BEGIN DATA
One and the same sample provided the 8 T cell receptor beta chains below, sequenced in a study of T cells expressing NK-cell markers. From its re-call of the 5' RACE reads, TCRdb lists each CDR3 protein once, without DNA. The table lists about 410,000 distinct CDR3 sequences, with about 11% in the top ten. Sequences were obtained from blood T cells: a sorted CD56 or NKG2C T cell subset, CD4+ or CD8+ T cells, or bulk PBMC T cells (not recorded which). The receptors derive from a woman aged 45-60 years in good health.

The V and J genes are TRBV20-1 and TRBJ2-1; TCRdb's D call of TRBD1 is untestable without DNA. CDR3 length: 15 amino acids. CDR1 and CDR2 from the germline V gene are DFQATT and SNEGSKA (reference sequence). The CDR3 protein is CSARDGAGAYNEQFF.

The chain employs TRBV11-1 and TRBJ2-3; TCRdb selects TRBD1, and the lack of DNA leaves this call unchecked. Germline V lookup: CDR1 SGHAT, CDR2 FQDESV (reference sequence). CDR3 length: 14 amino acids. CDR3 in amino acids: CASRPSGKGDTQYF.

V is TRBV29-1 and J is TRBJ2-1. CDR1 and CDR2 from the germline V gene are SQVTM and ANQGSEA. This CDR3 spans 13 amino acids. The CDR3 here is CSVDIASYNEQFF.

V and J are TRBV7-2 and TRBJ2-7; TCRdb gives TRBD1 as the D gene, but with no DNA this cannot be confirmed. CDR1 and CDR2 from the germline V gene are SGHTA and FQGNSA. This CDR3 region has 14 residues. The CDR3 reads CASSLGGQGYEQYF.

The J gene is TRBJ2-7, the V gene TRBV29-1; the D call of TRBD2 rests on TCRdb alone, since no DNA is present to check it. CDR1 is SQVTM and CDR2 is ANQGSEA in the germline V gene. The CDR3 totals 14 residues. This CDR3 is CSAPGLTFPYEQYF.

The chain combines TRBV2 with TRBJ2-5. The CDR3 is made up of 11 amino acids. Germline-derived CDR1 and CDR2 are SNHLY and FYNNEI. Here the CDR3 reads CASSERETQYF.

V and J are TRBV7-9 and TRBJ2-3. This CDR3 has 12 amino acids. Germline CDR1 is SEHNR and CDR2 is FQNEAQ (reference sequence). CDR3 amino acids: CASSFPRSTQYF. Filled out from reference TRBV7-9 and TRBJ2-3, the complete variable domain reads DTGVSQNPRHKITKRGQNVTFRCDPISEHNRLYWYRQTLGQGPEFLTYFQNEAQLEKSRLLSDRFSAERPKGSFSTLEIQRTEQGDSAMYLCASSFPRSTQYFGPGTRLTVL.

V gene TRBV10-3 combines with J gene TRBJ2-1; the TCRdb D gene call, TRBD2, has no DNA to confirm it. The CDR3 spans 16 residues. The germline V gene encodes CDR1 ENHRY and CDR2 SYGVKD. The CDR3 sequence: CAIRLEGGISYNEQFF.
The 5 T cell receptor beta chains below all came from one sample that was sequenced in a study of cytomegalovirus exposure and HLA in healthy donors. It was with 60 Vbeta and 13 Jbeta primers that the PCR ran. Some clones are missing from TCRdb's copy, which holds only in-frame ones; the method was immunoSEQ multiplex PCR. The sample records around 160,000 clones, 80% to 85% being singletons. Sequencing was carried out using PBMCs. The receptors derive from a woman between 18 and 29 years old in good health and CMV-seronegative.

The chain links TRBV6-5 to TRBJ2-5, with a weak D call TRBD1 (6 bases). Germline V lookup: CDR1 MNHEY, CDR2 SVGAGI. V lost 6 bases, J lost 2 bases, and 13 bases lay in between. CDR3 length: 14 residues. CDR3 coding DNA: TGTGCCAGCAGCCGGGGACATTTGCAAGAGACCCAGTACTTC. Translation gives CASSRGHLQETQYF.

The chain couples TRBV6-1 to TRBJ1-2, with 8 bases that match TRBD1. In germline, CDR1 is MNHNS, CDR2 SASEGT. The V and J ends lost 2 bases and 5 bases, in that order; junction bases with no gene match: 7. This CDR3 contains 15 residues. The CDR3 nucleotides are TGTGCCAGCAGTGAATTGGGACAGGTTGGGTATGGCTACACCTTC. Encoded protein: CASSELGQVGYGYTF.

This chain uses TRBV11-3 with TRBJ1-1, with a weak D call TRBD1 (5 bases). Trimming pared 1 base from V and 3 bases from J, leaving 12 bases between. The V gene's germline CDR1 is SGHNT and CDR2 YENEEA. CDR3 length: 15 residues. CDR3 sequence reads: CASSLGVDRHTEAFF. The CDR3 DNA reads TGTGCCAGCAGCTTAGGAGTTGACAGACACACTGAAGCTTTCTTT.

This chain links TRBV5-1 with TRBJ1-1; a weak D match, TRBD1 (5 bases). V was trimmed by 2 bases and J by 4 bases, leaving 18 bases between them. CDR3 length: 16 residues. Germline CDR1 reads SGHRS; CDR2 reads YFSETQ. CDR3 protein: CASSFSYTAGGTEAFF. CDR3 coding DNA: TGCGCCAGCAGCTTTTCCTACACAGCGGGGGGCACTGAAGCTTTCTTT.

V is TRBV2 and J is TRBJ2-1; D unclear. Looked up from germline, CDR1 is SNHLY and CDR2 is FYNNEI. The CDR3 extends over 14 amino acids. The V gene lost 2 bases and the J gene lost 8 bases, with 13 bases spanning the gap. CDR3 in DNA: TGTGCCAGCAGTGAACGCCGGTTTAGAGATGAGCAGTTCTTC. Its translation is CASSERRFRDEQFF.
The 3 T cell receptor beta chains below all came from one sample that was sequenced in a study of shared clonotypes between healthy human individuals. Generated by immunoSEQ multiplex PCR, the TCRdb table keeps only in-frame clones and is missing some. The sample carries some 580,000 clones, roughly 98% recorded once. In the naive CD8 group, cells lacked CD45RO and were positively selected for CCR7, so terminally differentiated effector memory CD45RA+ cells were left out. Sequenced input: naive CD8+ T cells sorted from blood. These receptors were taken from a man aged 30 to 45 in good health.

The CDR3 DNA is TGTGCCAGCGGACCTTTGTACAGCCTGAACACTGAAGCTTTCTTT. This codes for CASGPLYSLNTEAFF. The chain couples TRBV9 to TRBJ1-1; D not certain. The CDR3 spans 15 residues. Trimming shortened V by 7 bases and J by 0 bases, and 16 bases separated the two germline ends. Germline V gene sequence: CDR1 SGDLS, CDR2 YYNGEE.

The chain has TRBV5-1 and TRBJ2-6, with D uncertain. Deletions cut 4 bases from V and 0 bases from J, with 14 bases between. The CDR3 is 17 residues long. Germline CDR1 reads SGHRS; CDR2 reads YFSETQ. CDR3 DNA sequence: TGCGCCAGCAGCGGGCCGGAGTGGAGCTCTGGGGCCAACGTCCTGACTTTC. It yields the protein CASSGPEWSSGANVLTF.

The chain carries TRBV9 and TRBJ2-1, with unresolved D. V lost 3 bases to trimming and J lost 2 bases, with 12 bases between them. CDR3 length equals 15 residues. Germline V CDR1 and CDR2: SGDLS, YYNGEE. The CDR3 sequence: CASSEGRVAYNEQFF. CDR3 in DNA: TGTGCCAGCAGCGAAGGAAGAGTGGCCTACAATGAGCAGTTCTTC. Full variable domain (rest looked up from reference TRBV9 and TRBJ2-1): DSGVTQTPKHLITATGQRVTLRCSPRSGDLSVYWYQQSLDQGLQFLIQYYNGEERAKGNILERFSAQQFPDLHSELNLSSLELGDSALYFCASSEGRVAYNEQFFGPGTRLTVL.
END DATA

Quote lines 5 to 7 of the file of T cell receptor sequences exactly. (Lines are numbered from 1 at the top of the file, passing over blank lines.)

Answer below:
V and J are TRBV7-2 and TRBJ2-7; TCRdb gives TRBD1 as the D gene, but with no DNA this cannot be confirmed. CDR1 and CDR2 from the germline V gene are SGHTA and FQGNSA. This CDR3 region has 14 residues. The CDR3 reads CASSLGGQGYEQYF.

The J gene is TRBJ2-7, the V gene TRBV29-1; the D call of TRBD2 rests on TCRdb alone, since no DNA is present to check it. CDR1 is SQVTM and CDR2 is ANQGSEA in the germline V gene. The CDR3 totals 14 residues. This CDR3 is CSAPGLTFPYEQYF.

The chain combines TRBV2 with TRBJ2-5. The CDR3 is made up of 11 amino acids. Germline-derived CDR1 and CDR2 are SNHLY and FYNNEI. Here the CDR3 reads CASSERETQYF.